Reflections on Editing the Collective Memory Reader
Sociology University of Virginia Charlottesville, Virginia, USA
Sociology and Anthropology Hebrew University of Jerusalem Jerusalem, Israel
Sociology Stony Brook University Stony Brook, NY, USA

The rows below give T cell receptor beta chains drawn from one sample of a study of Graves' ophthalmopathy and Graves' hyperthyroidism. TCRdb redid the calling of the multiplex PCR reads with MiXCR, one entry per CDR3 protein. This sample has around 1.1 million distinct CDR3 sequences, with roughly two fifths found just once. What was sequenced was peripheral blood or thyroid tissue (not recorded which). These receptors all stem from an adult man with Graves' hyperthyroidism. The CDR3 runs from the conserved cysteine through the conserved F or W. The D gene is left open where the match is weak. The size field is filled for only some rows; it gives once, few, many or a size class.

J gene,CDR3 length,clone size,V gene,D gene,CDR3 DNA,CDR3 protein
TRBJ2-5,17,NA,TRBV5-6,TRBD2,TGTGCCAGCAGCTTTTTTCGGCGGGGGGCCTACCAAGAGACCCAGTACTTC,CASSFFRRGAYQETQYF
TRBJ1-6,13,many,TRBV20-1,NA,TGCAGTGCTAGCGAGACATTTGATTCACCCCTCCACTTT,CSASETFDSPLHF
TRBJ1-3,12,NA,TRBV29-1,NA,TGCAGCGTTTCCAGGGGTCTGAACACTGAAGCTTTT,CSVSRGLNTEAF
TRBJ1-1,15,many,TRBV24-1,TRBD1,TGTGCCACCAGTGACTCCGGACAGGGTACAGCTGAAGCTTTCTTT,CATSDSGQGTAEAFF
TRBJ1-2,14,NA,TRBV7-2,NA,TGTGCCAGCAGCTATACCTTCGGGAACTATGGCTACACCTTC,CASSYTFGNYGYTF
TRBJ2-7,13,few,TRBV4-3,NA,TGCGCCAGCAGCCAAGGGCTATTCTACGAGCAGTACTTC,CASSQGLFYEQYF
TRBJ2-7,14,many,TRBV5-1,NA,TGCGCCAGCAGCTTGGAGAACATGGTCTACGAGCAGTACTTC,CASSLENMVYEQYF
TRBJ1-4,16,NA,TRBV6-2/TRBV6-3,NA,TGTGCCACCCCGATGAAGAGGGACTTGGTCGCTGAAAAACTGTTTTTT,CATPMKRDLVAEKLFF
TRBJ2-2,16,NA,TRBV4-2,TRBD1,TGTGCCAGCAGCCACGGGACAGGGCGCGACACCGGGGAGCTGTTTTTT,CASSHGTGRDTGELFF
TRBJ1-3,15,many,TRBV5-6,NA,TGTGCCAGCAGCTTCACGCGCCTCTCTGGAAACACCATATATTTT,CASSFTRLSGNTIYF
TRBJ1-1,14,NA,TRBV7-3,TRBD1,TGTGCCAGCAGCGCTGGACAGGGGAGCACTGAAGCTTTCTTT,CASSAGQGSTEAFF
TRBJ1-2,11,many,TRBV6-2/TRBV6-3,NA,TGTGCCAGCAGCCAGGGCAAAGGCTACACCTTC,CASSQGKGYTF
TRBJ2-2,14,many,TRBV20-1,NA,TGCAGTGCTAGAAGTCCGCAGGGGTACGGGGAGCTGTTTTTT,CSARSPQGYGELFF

Social memory studies, Olick and Robbins wrote in 1998, is "a non-paradigmatic, transdisciplinary, centerless enterprise." Has the situation improved in the last ten years, in which we have witnessed a veritable explosion of writing on collective memory and its correlates? We argue that it has not, because, as that review also stated, social memory studies has ironically not developed a memory of its own. In this paper, we explore the challenges we faced in editing The Collective Memory Reader, to be published later this year by Oxford University Press. Is it possible to define a field, identify exemplars, and to construct a canon without reducing creativity and excluding difference? More mundanely, what works have we considered essential, and how did we go about drawing boundaries?